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The Best College Football Playoff System Ever Designed

May 11th, 2012

This article is part II to an article I wrote a year ago about the most sensible way to align the teams in Division I college football to allow for a workable format for a playoff system.

In this article,  not only do I show you the way the conference can be broken up with regional sense but I also walk you through how the conference championship games would look,  how the playoff brackets would be set and how the bowl games can still be played in conjunction with this system.  In addition,  I lay out the dates that each event could take place and show how it can all be worked into the same amount of time that is currently being allotted for the current BCS system.

Just as a reference point,  I am posting my suggestion for conference alignments once again as I will need to point back to it in explaining the other aspects of the plan.  You will notice that the alignments have a regional feel and quality to it.  You will also notice that I do not lump all the mid-tier teams into a conference together.  The mid-tier teams are mixed in amongst others.  Those programs’ desires to obtain a championship will promote parity.

Each team each year would play every team in their division once and then matchup against a division from another conference for their remaining games.  For example.  In 2011 the Southern Conference East Division would play all the teams from Southwest Conference West Division for their non-conference games.  This would be rotated each year and no conference division would play the other division within their own conference.  So, in no given year would the Eastern Division of the Southern Conference play the teams in the Western Division Southern Conference for their non-divisional games.

Your overall record would be used to determine division winners with record within the division to be used as tiebreakers.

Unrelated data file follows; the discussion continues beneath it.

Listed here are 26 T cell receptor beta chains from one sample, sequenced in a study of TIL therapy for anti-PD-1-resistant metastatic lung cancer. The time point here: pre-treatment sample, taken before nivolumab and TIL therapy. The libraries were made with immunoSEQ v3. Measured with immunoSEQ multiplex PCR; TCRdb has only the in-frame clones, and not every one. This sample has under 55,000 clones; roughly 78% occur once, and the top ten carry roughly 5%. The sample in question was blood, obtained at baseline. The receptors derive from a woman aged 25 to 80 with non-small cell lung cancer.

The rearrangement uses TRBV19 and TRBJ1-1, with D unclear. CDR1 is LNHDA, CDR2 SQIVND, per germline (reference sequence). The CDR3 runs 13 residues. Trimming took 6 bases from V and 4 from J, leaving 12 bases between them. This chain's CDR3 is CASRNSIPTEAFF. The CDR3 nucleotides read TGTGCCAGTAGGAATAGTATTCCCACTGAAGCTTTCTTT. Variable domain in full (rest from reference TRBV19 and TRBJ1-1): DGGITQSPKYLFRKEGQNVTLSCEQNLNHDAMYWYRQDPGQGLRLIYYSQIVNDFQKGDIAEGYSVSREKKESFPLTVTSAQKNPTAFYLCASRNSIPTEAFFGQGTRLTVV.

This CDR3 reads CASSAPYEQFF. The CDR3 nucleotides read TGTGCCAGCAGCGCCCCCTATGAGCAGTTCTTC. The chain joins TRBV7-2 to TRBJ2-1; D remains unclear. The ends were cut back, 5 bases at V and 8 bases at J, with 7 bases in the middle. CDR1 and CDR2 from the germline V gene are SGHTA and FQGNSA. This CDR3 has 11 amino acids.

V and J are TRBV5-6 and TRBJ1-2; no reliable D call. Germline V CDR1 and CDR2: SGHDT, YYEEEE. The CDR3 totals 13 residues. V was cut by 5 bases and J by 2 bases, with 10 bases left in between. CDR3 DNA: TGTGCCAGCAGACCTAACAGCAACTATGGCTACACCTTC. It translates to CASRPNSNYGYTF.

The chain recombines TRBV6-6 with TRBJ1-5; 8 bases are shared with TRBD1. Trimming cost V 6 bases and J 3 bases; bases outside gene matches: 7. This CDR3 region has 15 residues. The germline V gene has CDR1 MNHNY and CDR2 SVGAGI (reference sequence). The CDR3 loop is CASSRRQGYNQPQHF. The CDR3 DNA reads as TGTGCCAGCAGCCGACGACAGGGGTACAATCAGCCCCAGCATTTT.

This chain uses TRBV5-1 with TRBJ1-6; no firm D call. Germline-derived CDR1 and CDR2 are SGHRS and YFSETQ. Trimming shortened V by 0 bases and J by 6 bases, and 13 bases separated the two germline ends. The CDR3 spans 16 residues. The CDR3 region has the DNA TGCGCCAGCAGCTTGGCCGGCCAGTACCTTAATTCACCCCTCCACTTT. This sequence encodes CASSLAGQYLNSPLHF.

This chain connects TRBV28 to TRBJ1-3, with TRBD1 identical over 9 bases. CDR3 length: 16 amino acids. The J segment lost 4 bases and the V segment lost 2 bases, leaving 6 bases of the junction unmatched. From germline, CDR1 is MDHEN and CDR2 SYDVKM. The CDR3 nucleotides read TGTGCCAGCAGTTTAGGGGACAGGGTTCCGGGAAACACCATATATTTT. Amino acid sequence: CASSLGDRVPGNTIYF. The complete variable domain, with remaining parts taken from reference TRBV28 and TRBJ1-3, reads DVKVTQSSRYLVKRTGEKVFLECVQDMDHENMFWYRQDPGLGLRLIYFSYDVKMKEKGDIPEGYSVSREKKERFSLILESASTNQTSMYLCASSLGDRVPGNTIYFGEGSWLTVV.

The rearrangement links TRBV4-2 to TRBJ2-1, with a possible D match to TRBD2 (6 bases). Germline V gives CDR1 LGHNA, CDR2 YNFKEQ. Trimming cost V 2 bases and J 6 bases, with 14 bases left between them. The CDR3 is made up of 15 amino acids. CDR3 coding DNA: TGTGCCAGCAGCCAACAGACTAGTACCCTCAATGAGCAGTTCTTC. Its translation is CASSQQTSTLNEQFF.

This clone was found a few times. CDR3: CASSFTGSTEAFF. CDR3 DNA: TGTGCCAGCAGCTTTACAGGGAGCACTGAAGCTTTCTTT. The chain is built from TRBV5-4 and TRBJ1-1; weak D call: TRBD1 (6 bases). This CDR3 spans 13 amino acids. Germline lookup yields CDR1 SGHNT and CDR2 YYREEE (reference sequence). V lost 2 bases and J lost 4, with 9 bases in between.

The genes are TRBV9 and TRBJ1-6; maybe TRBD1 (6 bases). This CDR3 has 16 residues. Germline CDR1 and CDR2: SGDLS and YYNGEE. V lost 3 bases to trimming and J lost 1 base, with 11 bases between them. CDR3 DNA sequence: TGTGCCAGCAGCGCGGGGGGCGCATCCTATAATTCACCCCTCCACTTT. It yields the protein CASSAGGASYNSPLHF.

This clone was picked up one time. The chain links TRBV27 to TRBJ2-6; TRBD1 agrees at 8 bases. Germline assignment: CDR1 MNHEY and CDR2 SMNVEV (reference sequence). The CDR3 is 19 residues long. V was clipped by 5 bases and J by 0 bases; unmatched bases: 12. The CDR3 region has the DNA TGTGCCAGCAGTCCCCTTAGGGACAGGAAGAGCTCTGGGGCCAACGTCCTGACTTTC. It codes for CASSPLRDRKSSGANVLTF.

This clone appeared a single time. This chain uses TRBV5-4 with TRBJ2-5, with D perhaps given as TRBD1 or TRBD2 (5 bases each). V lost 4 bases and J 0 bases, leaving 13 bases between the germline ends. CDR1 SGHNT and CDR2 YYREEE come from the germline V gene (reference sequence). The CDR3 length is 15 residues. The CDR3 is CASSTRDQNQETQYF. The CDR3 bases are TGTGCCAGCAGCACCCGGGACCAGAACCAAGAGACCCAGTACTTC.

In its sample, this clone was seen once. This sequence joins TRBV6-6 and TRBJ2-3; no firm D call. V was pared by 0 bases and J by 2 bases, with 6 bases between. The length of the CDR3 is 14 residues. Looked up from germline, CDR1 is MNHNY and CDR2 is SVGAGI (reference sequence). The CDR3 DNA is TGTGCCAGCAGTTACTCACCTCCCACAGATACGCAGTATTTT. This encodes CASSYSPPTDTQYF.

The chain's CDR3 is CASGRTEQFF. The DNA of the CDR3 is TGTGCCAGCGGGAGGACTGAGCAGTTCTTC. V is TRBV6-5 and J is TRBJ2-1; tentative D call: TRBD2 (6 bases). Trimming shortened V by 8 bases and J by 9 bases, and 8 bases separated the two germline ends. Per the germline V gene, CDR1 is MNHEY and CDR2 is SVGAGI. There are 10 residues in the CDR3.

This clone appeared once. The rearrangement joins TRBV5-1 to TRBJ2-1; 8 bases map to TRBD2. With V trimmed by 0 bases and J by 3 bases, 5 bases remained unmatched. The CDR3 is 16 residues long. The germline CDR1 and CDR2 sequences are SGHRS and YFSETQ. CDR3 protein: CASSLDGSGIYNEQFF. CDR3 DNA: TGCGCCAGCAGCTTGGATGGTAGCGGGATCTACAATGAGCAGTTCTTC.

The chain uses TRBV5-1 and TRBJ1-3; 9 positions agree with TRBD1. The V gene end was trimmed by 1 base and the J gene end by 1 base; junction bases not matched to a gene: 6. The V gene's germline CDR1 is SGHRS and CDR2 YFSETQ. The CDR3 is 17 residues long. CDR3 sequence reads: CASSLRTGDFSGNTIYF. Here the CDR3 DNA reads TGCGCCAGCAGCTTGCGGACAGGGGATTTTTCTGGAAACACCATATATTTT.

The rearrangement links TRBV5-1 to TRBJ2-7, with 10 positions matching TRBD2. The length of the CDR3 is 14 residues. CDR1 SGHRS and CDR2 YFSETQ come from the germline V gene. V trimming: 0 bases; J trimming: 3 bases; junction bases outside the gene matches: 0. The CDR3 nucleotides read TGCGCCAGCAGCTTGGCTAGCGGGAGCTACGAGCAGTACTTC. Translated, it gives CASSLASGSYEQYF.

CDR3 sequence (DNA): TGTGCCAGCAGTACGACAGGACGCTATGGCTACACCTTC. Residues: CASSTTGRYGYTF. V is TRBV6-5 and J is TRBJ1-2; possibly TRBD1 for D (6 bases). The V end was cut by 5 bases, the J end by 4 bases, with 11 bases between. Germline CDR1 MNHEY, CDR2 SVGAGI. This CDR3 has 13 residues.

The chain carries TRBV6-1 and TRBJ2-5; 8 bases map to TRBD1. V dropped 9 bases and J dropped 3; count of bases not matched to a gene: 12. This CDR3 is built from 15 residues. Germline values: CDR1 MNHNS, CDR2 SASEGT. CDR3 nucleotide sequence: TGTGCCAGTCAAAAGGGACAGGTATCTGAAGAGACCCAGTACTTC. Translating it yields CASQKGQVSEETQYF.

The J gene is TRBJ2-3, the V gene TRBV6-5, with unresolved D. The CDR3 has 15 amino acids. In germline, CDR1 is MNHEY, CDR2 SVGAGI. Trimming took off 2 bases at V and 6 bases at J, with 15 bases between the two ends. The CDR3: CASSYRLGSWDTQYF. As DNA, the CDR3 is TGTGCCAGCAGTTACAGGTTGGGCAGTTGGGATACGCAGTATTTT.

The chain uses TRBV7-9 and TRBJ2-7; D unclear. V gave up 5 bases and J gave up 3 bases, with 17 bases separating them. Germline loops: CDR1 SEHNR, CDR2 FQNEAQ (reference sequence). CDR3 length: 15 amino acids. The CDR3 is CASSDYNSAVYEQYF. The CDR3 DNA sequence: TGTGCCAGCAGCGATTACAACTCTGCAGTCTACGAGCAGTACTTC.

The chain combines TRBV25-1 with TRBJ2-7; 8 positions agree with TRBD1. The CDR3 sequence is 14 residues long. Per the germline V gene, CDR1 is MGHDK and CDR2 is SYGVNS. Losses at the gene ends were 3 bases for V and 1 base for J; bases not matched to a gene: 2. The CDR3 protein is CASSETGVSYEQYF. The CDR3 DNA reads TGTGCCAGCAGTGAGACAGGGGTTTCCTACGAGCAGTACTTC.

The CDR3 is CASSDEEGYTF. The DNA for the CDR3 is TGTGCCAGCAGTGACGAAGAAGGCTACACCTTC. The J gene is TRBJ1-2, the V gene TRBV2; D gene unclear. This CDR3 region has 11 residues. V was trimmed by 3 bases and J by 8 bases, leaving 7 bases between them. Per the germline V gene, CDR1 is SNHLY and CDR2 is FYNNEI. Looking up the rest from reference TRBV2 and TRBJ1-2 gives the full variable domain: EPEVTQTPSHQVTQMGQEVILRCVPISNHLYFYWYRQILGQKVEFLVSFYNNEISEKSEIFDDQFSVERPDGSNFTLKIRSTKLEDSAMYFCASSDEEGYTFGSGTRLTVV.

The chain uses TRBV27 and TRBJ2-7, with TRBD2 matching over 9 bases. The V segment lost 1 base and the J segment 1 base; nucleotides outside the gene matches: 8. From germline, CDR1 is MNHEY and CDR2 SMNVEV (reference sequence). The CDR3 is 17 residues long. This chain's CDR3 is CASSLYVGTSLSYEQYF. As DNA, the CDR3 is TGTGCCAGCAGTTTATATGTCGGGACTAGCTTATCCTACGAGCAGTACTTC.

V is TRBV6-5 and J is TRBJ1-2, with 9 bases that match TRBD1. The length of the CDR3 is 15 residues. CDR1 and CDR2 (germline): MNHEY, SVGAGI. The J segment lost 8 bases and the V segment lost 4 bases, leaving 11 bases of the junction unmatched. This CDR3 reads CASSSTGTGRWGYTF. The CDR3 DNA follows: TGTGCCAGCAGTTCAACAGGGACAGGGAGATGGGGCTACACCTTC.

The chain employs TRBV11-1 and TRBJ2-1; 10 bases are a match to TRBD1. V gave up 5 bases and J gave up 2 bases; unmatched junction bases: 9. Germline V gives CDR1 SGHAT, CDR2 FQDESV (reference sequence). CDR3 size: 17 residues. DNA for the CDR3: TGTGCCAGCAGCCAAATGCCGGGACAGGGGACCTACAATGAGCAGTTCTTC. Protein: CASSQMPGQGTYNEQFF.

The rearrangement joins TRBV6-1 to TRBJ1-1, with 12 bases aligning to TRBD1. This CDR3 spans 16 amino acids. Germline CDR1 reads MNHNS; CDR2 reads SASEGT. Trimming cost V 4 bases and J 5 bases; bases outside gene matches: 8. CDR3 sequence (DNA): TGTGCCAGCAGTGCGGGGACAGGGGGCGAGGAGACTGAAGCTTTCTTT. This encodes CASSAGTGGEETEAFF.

In this plan,  every team plays 11 regular season games.

Conference Alignments

East Region West Region
Southern Conference Southwest Conference
Miami Alabama LSU Tex A&M
FSU Florida TCU Texas
Georgia Tech Georgia Baylor Houston
FAU USF Louisiana Tech SMU
UCF Troy St. Rice N. Texas
FIU UAB ULL Arkansas St.
Southeast Conference Mid-American Conference
Auburn South Carolina Iowa Pittsburgh
Tennessee Clemson Purdue Illinois
Miss. St. Ole Miss. Notre Dame Missouri
Memphis Vanderbilt Iowa St. Indiana
S. Miss. Tulane Ball St. Miami Ohio
Mid. Ten. St. Lou. Monroe Bowling Green Marshall
Northeastern Conference Midwestern Conference
Penn St. Ohio St. Oklahoma Nebraska
Boston College U.Conn Oklahoma St. Arkansas
Syracuse Cincinnati Colorado Kansas
Navy Rutgers Colorado St. Kansas St.
Army Temple Tulsa Wyoming
Buffalo Kent. St. Air Force Idaho
Mideastern Conference Mountain West Conference
Virginia Tech North Carolina Texas Tech Boise St.
Virginia Wake Forest Arizona BYU
West Virginia NC State Arizona St. Utah
Louisville Maryland UNLV Nevada
Kentucky East Carolina New Mexico Utah St.
W. Kentucky Duke New Mexico St. Utep
Northern Lakes Conference Western Conference
Wiconsin Michigan Oregon California
Minnesota Michigan St. Oregon St. Stanford
Toledo Northwestern Washington USC
W. Michigan Eastern Michigan Washington St. UCLA